Hal Laning’s executive program was equal to the crisis. As Instrumentation Lab engineers scrambled to find out what was causing the alarms, the lander’s high-priority tasks–like throttling the rockets–were executing normally. The lander touched down safely; a boxcar executive would have gone off the rails.
Meeting the Enemy
After the command module returned safely to Earth, the celebrations began. The astronauts were given ticker-tape parades, invited to state dinners, and presented the Presidential Medal of Freedom. A couple of Instrumentation Lab engineers, on the other hand, got to go to Russia.
Richard Battin, his wife Marge, and David Hoag ‘46, SM ‘50, the lab’s program manager for the navigation system’s hardware, were invited to the Soviet Union as guests of the Soviet Academy of Sciences, to tour facilities in Moscow, Leningrad, and Tbilisi, Georgia. “The first night we were in Tbilisi,” Battin says, “there was an important football game going on, and our host wanted to go. So he said, Could you possibly take care of yourself–just have some dinner and then go to the hotel?” But the Battins ventured out on their own, taking a cable car up nearby Mtatsminda Mountain, home to a lovely mausoleum celebrating some Georgian heroes.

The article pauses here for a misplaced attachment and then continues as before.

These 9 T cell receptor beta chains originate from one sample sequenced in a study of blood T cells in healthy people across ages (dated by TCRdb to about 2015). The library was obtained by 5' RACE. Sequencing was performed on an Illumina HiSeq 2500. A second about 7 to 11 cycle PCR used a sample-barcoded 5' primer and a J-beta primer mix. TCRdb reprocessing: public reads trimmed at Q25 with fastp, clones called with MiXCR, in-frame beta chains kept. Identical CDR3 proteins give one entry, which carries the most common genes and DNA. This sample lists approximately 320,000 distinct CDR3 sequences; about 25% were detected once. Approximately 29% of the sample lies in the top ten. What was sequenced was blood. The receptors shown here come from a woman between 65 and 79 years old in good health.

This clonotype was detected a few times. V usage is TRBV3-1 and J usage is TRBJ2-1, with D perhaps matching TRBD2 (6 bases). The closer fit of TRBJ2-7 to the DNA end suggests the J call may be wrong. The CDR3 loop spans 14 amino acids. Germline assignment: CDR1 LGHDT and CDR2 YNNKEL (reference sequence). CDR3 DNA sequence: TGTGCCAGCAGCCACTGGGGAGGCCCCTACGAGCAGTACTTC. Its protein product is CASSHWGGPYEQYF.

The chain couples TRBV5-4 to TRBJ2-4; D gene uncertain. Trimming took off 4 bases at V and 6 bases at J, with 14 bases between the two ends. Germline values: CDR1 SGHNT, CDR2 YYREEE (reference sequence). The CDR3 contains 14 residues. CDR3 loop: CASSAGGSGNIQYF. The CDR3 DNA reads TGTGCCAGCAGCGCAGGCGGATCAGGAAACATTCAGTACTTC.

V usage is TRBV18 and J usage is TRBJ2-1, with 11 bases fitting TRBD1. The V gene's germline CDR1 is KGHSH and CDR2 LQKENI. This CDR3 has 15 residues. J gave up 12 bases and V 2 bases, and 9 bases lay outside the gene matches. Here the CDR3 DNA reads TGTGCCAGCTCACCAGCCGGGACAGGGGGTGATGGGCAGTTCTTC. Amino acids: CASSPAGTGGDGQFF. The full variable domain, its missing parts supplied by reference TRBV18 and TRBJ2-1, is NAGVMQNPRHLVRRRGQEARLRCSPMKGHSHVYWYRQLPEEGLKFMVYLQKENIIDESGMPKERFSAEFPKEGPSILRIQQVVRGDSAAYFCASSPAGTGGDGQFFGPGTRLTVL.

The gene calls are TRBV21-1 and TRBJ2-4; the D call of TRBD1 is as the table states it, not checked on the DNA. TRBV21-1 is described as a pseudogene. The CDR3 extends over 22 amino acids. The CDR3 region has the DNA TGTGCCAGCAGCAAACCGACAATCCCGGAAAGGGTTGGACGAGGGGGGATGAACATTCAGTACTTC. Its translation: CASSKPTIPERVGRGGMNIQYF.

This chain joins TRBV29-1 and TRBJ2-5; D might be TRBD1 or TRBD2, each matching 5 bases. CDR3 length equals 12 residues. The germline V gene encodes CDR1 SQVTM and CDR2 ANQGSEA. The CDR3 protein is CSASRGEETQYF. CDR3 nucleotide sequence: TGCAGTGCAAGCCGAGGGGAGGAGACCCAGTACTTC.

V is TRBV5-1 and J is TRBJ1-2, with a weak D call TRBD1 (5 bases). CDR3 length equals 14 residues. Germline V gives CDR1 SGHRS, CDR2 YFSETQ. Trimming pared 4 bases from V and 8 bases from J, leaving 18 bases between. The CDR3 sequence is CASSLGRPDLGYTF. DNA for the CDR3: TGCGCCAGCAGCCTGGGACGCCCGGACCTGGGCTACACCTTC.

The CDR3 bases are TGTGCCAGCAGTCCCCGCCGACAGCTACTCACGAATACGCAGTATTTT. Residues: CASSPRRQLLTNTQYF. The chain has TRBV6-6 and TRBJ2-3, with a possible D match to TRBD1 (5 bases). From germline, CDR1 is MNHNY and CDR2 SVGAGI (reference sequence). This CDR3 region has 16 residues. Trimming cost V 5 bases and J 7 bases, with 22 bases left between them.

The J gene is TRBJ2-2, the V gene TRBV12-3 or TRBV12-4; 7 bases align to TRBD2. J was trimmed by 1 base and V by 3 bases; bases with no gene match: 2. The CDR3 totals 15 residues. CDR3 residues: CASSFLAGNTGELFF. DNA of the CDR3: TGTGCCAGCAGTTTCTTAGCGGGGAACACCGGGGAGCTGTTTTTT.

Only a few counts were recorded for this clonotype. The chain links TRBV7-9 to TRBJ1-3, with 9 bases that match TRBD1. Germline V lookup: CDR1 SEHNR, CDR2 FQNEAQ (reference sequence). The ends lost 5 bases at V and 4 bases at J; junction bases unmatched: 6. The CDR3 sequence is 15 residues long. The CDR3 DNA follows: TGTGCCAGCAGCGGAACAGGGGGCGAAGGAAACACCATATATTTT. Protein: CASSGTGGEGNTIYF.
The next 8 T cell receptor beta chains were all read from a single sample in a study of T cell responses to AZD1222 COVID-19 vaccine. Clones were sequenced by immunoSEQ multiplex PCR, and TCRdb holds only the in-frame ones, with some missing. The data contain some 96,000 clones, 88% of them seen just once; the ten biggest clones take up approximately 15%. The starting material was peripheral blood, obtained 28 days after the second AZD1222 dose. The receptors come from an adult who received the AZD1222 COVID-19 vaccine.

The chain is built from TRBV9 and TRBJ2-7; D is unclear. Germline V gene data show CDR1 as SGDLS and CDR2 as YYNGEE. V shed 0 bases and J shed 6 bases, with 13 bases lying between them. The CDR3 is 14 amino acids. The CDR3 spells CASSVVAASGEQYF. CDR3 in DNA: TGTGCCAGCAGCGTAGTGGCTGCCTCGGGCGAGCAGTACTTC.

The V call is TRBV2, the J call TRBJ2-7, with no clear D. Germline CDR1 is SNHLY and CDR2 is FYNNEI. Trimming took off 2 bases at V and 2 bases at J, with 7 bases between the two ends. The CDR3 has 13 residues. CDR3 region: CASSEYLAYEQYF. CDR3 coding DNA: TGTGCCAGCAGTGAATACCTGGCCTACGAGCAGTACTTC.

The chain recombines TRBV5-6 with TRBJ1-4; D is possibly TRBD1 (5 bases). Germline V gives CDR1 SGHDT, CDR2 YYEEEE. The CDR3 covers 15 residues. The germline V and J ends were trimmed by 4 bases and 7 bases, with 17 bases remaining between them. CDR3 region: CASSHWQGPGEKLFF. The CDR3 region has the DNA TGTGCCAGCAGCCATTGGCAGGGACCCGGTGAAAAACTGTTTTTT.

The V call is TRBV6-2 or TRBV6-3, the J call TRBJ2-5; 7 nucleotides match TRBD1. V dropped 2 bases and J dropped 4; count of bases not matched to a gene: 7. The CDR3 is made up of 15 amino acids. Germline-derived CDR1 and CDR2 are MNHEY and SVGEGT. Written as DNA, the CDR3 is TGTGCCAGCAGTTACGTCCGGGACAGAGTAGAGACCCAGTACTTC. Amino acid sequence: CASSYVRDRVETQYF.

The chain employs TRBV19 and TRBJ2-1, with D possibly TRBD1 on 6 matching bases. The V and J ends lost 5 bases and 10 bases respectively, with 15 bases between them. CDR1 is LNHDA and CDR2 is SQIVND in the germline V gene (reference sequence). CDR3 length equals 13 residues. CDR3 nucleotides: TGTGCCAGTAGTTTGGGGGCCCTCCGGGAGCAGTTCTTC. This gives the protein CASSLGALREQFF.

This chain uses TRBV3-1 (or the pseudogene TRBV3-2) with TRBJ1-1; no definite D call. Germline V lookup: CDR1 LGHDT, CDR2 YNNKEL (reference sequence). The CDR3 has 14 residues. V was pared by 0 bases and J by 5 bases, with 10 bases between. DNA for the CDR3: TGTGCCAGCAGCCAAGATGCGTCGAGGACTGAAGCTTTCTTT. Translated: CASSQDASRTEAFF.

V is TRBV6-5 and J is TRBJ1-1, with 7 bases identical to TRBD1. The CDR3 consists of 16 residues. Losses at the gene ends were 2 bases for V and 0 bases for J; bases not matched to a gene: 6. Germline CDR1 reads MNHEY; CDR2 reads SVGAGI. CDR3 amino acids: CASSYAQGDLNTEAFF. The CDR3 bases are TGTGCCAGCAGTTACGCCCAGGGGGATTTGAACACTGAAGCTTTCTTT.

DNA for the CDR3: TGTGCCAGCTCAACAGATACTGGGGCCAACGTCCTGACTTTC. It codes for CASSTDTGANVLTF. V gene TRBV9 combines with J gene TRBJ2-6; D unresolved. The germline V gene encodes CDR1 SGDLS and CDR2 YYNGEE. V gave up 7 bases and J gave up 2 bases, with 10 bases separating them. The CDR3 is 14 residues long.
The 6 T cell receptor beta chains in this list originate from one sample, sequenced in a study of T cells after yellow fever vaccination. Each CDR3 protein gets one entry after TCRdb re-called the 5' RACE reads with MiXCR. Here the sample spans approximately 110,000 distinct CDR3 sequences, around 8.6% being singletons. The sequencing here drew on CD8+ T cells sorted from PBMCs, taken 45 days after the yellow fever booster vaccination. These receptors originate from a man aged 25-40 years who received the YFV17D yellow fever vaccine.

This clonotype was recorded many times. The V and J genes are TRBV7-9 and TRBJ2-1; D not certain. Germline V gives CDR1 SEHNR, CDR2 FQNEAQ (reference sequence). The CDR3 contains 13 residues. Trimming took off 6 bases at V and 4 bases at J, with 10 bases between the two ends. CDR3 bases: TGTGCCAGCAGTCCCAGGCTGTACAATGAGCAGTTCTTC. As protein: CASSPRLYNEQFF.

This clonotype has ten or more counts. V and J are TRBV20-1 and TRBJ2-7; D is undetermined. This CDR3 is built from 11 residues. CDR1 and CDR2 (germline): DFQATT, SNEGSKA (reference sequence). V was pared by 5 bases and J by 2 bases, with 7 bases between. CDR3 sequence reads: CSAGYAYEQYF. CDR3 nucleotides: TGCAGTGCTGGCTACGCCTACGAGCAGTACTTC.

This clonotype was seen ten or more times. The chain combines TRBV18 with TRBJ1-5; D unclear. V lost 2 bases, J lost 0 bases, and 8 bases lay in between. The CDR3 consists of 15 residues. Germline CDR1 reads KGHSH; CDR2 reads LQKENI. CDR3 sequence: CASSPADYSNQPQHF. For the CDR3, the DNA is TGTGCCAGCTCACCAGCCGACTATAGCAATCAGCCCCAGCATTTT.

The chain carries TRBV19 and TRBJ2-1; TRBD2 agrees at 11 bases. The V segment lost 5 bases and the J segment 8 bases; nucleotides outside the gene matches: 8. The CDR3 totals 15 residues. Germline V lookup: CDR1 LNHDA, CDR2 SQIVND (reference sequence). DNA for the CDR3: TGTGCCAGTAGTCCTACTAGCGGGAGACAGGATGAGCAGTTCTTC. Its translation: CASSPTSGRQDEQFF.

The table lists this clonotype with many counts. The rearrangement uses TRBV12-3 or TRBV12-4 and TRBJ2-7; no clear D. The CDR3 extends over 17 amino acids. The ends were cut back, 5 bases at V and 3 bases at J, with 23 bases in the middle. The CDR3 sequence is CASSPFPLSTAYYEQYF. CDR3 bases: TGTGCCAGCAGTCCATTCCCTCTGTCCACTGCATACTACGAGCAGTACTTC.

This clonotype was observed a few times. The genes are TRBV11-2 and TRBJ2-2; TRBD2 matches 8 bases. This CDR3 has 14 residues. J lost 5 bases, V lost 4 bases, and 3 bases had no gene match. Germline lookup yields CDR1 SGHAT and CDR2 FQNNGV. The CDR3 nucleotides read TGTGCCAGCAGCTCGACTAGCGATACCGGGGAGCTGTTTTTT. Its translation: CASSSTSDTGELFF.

On the way back down, the cable car gave a sudden lurch, and Marge, not quite confident in Soviet engineering, grabbed her husband’s hand. Immediately, Battin says, a passenger jumped up and offered Marge his seat. When the other passengers realized that there were Americans in their midst, they crowded round and began questioning them. Battin, who was wearing a pin with an image of the command module on it, managed to explain his presence with the words “lunar Sputnik.” “They were so impressed,” he says, “and they were just so friendly.” One group congratulated Battin with a bottle of champagne; he gave them his button in return. “These were just ordinary people who’d bought some champagne at the top of the mountain,” Battin says, “and they gave it to us.”
The motive for the Apollo program had been competition with the Soviets; a year into the Instrumentation Lab’s work on the navigation system, the United States and the USSR had been on the brink of nuclear war. But these Soviet tourists were as excited as anyone else by the romance of the moonwalk. Neil Armstrong had been right: the flag he planted may have been the United States’, but the accomplishment was mankind’s.
Still, some members of mankind had a bigger hand in it than others. In 1975, in a NASA publication about the moon landing, George Low, who was manager of the Apollo Spacecraft Program Office in the final years leading up to the landing, wrote, “If you had to single out one subsystem as being most important, most complex, and yet most demanding in performance and precision, it would be Guidance and Navigation.” If the moon shot turned the term rocket scientist into the highest accolade that can be paid to human intelligence, then no one had more of a right to it than the engineers at the Instrumentation Lab.